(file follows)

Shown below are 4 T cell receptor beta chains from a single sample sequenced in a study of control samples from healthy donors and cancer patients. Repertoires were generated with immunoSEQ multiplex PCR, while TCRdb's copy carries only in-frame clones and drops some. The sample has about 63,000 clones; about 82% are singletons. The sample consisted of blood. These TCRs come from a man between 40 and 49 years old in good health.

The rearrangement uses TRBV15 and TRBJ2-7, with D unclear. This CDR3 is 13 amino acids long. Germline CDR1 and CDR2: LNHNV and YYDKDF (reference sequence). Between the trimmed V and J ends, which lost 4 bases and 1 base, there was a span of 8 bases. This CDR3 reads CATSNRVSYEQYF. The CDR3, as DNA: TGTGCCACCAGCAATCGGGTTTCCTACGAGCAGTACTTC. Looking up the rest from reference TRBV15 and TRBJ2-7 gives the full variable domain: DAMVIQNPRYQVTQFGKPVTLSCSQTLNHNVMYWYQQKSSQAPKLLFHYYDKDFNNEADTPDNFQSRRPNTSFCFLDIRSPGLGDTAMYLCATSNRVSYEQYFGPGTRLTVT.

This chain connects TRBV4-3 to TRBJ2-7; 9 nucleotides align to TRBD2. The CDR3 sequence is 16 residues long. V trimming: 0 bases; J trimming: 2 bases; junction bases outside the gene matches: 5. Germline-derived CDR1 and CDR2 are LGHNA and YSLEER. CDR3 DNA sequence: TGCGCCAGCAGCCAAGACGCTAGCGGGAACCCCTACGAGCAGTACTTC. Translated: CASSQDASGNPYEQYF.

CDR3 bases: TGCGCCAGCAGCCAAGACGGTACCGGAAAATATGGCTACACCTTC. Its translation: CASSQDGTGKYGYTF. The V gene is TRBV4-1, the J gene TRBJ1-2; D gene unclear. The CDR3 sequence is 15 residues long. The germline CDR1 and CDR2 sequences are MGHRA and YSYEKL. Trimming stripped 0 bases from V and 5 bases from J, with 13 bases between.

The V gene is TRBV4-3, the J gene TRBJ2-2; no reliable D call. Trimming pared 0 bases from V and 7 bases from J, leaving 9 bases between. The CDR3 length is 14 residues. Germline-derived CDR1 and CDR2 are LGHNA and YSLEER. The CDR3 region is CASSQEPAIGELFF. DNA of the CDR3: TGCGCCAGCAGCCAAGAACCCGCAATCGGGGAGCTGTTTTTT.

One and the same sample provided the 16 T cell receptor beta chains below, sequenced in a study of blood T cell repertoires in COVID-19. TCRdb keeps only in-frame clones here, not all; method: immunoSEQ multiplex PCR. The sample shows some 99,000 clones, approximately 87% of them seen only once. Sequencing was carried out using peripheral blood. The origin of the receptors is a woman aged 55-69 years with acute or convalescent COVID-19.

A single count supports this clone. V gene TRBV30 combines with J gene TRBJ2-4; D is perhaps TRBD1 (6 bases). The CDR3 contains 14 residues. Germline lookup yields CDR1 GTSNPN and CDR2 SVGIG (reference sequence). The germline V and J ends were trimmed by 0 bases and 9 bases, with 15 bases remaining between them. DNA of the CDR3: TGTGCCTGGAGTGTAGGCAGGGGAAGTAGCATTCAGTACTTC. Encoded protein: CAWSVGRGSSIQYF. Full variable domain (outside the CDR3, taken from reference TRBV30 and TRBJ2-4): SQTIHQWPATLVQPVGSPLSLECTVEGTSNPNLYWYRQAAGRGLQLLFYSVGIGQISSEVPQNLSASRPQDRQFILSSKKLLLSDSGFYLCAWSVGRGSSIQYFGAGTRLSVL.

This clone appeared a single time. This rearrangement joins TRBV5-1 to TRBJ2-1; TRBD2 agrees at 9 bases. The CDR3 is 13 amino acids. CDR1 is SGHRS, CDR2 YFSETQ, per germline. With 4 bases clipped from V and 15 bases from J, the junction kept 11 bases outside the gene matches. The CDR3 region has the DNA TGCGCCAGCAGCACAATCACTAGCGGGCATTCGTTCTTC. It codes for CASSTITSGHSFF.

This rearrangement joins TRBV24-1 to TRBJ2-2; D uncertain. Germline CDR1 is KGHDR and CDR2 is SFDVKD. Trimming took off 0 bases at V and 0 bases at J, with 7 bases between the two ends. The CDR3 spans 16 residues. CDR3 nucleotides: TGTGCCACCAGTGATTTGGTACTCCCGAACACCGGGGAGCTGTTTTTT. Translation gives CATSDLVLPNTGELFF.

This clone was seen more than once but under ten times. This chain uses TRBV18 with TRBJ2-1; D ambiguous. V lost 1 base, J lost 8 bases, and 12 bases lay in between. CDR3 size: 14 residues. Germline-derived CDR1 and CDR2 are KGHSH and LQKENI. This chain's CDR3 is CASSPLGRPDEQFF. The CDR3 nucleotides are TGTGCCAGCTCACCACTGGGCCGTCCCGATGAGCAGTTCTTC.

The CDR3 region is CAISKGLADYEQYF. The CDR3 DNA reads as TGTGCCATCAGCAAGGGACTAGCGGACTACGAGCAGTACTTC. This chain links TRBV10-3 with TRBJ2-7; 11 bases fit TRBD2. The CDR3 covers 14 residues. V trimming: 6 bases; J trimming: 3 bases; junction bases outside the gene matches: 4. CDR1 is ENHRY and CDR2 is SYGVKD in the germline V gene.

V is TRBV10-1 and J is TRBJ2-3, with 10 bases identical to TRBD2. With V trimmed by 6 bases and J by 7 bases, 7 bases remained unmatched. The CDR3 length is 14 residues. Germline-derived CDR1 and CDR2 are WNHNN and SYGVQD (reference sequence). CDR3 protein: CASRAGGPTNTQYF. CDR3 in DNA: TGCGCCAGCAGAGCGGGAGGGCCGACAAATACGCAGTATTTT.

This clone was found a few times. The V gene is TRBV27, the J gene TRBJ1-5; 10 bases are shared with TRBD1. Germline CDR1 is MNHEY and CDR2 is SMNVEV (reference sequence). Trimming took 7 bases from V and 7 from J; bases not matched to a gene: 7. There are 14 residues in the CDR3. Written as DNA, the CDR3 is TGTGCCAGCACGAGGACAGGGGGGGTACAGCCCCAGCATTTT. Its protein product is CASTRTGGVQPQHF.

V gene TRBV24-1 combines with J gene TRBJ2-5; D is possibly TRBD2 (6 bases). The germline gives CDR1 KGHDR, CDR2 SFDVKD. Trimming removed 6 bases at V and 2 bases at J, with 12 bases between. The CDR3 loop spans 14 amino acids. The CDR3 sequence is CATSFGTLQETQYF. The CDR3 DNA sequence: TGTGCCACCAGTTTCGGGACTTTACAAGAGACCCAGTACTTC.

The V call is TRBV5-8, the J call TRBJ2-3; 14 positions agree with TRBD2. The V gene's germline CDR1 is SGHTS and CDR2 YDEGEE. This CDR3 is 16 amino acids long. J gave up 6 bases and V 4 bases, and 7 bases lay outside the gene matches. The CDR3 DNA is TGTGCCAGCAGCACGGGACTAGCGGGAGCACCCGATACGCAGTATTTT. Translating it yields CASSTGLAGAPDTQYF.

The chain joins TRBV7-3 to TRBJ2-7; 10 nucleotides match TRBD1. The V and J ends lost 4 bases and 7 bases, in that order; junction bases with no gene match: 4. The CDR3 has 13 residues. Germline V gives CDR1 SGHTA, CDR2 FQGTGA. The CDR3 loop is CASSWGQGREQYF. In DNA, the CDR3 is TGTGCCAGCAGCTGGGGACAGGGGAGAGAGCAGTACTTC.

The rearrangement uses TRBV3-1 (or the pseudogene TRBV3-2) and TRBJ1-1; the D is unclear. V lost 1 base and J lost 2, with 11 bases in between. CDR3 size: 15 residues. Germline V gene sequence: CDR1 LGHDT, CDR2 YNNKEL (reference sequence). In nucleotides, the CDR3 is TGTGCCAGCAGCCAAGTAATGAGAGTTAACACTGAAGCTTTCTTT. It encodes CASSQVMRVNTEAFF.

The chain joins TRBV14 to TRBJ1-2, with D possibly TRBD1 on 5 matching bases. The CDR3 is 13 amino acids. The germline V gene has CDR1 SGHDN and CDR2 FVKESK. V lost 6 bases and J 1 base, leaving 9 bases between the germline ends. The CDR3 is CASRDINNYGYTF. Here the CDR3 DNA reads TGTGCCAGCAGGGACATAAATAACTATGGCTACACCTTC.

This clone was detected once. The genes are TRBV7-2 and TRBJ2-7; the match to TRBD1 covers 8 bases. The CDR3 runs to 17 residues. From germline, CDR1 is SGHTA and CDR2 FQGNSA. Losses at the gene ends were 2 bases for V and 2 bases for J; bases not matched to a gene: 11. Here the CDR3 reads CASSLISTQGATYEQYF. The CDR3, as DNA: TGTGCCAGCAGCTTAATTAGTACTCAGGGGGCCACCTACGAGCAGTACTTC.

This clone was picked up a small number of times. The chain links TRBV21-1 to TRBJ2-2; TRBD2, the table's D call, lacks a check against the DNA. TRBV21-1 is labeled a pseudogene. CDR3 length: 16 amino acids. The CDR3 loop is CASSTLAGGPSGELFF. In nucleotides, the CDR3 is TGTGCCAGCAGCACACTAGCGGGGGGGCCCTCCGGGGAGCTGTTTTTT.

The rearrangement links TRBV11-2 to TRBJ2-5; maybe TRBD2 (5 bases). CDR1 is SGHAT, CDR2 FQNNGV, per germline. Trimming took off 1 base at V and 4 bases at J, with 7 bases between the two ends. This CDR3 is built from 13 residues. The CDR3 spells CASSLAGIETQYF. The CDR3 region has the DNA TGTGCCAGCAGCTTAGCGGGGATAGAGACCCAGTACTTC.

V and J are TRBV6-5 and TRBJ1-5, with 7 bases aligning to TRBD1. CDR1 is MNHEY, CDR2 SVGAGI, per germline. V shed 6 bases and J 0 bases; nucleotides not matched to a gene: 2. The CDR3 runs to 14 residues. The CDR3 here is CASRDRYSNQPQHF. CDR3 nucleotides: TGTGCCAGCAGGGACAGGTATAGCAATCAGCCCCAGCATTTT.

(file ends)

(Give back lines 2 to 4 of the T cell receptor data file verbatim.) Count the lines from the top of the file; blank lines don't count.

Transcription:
The rearrangement uses TRBV15 and TRBJ2-7, with D unclear. This CDR3 is 13 amino acids long. Germline CDR1 and CDR2: LNHNV and YYDKDF (reference sequence). Between the trimmed V and J ends, which lost 4 bases and 1 base, there was a span of 8 bases. This CDR3 reads CATSNRVSYEQYF. The CDR3, as DNA: TGTGCCACCAGCAATCGGGTTTCCTACGAGCAGTACTTC. Looking up the rest from reference TRBV15 and TRBJ2-7 gives the full variable domain: DAMVIQNPRYQVTQFGKPVTLSCSQTLNHNVMYWYQQKSSQAPKLLFHYYDKDFNNEADTPDNFQSRRPNTSFCFLDIRSPGLGDTAMYLCATSNRVSYEQYFGPGTRLTVT.

This chain connects TRBV4-3 to TRBJ2-7; 9 nucleotides align to TRBD2. The CDR3 sequence is 16 residues long. V trimming: 0 bases; J trimming: 2 bases; junction bases outside the gene matches: 5. Germline-derived CDR1 and CDR2 are LGHNA and YSLEER. CDR3 DNA sequence: TGCGCCAGCAGCCAAGACGCTAGCGGGAACCCCTACGAGCAGTACTTC. Translated: CASSQDASGNPYEQYF.

CDR3 bases: TGCGCCAGCAGCCAAGACGGTACCGGAAAATATGGCTACACCTTC. Its translation: CASSQDGTGKYGYTF. The V gene is TRBV4-1, the J gene TRBJ1-2; D gene unclear. The CDR3 sequence is 15 residues long. The germline CDR1 and CDR2 sequences are MGHRA and YSYEKL. Trimming stripped 0 bases from V and 5 bases from J, with 13 bases between.